In the pleasant Moon of Strawberries !

“ When thou art not pleased, beloved,
Then my heart is sad and darkened,
As the shining river darkens
When the clouds drop shadows on it!

“When thou smilest, my beloved,
Then my troubled heart is brightened,
As in sunshine gleam the ripples
That the cold wind makes in rivers.

“ Smiles the earth, and smile the waters,
Smile the cloudless skies above us,
But I lose the way of smiling
When thou art no longer near me!

“I myself, myself! behold me!
Blood of my beating heart, behold me!
O awake, awake, beloved !
Onaway! awake, beloved!

Thus the gentle Chibiabos
Sang his song of love and longing!
And Iagoo, the great boaster,
He the marvellous story-teller,
He the friend of old Nokomis,
Jealous of the sweet musician,
Jealous of the applause they gave him,
Saw in all the eyes around him,
Saw in all their looks and gestures,
That the wedding guests assembled
Longed to hear his pleasant stories,
His immeasurable falsehoods.

Very boastful was Iagoo;
Never heard he an adventnre
But himself had met a greater ;
Never any deed of daring
But himself had done a bolder;

Never any marvellous story
But himself could tell a stranger.

Would you listen to his boasting,
Would you only give him credence,
No one ever shot an arrow
Half so far and high as he had;
Ever caught so many fishes,
Ever killed so many reindeer,
Ever trapped so many beaver!

None could run so fast as he could,
None could dive so deep as he could,
None could swim so far as he could ;
None had made so many journeys,
None had seen so many wonders,
As this wonderful Iagoo,
As this marvellous story-teller!

Thus his name became a by-word And a jest among the people ; And whene'er a boastful hunter Praised his own address too highly, Or a warrior, home returning, Talked too much of his achievements, All his hearers cried, “Iagoo! Here's Iagoo come among us!”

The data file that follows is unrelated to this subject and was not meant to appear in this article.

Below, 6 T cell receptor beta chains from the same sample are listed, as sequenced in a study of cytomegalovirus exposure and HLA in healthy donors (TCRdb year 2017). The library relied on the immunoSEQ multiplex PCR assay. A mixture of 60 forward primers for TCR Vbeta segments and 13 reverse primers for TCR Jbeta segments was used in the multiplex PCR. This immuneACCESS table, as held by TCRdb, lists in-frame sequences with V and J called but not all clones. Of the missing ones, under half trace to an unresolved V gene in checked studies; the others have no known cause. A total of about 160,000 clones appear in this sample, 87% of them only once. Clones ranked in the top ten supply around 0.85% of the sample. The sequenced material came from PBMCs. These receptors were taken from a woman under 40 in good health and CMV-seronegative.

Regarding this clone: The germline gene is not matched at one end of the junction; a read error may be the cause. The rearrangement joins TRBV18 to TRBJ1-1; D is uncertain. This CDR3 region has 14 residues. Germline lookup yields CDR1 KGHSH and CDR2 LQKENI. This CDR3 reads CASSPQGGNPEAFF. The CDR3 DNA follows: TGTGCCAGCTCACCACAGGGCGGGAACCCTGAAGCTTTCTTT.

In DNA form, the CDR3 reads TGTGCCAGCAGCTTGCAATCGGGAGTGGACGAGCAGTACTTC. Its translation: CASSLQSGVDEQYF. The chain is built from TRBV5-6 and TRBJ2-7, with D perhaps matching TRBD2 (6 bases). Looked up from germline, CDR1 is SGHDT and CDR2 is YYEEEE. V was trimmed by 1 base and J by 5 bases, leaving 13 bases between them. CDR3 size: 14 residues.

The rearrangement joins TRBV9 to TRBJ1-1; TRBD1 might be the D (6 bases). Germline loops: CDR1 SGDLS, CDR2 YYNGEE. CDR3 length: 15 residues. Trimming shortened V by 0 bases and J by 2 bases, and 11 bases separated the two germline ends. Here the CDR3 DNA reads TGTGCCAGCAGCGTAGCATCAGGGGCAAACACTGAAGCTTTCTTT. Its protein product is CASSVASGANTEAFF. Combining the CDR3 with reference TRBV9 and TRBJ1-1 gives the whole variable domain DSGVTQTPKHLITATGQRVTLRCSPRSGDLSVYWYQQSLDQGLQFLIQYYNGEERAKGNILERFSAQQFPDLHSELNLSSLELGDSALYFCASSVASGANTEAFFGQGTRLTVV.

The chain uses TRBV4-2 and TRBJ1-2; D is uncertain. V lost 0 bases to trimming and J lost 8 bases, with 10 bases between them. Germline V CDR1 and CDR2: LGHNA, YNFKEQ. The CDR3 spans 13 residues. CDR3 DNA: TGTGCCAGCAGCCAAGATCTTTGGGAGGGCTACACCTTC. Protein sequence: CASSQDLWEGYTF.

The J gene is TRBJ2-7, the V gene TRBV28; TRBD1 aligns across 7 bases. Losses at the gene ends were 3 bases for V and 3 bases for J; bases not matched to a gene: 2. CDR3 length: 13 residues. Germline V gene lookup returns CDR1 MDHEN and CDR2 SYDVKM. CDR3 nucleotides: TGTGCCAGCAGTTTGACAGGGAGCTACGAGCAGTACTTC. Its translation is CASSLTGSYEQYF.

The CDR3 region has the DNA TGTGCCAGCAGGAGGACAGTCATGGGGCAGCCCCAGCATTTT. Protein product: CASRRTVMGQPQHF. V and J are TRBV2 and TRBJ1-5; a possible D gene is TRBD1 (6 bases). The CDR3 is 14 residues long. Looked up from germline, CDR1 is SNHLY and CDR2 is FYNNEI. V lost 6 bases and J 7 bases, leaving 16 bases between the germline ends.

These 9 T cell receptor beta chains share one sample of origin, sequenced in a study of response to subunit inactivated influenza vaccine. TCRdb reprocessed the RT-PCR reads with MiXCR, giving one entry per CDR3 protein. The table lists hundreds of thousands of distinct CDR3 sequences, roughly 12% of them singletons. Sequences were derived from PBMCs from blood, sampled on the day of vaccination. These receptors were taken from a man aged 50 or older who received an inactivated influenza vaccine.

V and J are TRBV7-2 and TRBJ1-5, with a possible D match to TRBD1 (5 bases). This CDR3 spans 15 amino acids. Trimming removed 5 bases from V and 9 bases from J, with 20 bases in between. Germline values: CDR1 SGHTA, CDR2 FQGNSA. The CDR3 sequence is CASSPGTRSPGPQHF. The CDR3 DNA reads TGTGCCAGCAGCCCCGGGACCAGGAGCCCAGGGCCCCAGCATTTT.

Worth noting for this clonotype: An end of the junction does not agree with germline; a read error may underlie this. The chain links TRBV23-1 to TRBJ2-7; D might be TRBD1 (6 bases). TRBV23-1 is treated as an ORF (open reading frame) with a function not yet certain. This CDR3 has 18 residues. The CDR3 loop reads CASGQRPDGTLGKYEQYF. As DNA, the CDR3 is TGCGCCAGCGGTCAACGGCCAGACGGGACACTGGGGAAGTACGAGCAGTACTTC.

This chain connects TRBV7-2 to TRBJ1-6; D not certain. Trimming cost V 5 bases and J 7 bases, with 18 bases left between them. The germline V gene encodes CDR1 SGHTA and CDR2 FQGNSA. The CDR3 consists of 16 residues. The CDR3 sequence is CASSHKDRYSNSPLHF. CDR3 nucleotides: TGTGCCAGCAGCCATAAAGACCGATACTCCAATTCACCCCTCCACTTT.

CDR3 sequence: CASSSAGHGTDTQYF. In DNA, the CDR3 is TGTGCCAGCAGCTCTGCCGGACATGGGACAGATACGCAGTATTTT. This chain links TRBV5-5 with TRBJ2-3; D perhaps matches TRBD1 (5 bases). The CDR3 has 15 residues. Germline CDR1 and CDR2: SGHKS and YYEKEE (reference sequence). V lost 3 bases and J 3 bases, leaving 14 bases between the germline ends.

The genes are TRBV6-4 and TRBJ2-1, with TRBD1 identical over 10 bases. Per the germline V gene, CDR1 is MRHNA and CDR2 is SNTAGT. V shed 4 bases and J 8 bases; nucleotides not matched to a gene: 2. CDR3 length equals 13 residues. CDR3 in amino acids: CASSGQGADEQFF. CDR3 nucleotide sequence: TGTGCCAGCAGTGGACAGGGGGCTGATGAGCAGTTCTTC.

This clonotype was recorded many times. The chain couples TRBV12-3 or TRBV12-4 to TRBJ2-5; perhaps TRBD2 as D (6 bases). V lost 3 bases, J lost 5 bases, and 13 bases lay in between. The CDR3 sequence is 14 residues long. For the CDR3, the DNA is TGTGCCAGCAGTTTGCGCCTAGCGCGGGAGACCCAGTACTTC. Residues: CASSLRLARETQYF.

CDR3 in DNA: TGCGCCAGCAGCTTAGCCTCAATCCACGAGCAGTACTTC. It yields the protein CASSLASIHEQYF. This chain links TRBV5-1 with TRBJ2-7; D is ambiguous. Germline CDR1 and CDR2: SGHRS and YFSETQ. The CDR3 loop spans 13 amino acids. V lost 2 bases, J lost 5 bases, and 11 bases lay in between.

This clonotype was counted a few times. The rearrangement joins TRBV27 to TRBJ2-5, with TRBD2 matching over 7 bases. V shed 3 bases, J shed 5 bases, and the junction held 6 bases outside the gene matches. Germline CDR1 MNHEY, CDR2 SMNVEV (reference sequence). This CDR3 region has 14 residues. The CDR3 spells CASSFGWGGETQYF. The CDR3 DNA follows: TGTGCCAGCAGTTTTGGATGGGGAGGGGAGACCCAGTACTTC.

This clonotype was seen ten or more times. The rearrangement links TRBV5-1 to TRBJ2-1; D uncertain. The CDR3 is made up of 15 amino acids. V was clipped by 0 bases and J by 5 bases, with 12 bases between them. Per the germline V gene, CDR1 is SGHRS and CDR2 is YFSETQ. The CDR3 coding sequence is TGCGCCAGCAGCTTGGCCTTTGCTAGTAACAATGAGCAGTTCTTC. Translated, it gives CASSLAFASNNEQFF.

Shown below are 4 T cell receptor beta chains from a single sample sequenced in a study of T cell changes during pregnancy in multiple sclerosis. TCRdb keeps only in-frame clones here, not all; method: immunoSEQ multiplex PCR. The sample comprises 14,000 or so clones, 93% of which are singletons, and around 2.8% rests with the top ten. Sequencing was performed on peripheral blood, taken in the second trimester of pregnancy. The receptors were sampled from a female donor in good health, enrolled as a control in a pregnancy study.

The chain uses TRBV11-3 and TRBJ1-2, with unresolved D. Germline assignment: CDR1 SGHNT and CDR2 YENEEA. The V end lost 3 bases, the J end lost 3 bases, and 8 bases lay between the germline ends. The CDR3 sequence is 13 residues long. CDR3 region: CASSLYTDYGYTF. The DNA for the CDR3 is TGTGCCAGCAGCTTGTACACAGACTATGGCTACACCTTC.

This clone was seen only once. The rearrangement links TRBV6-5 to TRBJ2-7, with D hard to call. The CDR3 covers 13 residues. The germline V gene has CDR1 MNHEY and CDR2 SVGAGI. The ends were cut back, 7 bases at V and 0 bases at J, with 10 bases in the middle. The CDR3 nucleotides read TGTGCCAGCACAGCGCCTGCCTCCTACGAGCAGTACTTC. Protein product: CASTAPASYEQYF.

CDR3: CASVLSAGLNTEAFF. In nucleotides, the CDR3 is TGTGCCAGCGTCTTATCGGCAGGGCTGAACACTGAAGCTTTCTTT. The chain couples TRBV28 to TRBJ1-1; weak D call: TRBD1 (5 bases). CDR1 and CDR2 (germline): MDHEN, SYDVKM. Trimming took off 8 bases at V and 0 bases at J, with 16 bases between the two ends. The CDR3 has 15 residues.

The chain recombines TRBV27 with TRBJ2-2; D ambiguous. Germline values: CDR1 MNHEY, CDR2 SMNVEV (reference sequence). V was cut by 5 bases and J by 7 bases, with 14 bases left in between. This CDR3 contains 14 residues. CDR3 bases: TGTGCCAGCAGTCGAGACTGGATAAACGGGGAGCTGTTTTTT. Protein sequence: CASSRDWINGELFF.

He it was who carved the cradle Of the little Hiawatha, Carved its framework out of linden, Bound it strong with reindeer sinews; He it was who taught him later How to make his bows and arrows, How to make the bows of ash-tree, And the arrows of the oak-tree. So among the guests assembled At my Hiawatha's wedding Sat Iagoo, old and ugly, Sat the marvellous story-teller,

And they said, “O good Iagoo, Tell us now a tale of wonder, Tell us of some strange adventure, That the feast may be more joyous, That the time may pass more gayly, And our guests be more contented!"

And Iagoo answered straightway, 6. You shall hear a tale of wonder, You shall hear the strange adventures Of Osseo, the Magician, From the Evening Star descended.”

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XII.

THE SON OF THE EVENING STAR,

No;

Can it be the sun descending
O'er the level plain of water?
Or the Red Swan floating, flying, 59
Wounded by the magic arrow,
Staining all th waves with crimson,
With the crimson of its life-blood,
Filling all the air with splendour,
With the splendour of its plumage ?

Yes; it is the sun descending,
Sinking down into the water ;
All the sky is stained with purple,
All the water flushed with crimson!
No; it is the Red Swan floating,
Diving down beneath the water;
To the sky its wings are lifted,
With its blood the waves are reddened !

Over it the Star of Evening
Melts and trembles through the purple,
Hangs suspended in the twilight.

it is a bead of wampum
On the robes of the Great Spirit,
As he passes through the twilight,
Walks in silence through the heavens!

This with joy beheld lagoo,
And he said in haste: “Behold it!
See the sacred Star of Evening!
You shall hear a tale of wonder,
Hear the story of Osseo,
Son of the Evening Star Osseo!

“Once, in days no more remembered,
Ages nearer the beginning,
When the heavens were closer to us,
And the Gods were most familiar,
In the North-land lived a hunter,
With ten young and comely daughters,
Tall and lithe as wands of willow;
Only Oweenee, the youngest,
She the wilful and the wayward,
She the silent, dreamy maiden,
Was the fairest of the sisters.

“ All these women married warriors,
Married brave and haughty husbands;
Only Oweenee, the youngest,
Laughed and flouted all her lovers,
All her young and handsome suitors,
And then married old Osseo,
Old Osseo, poor and ugly,
Broken with age and weak with coughing,
Always coughing like a squirrel.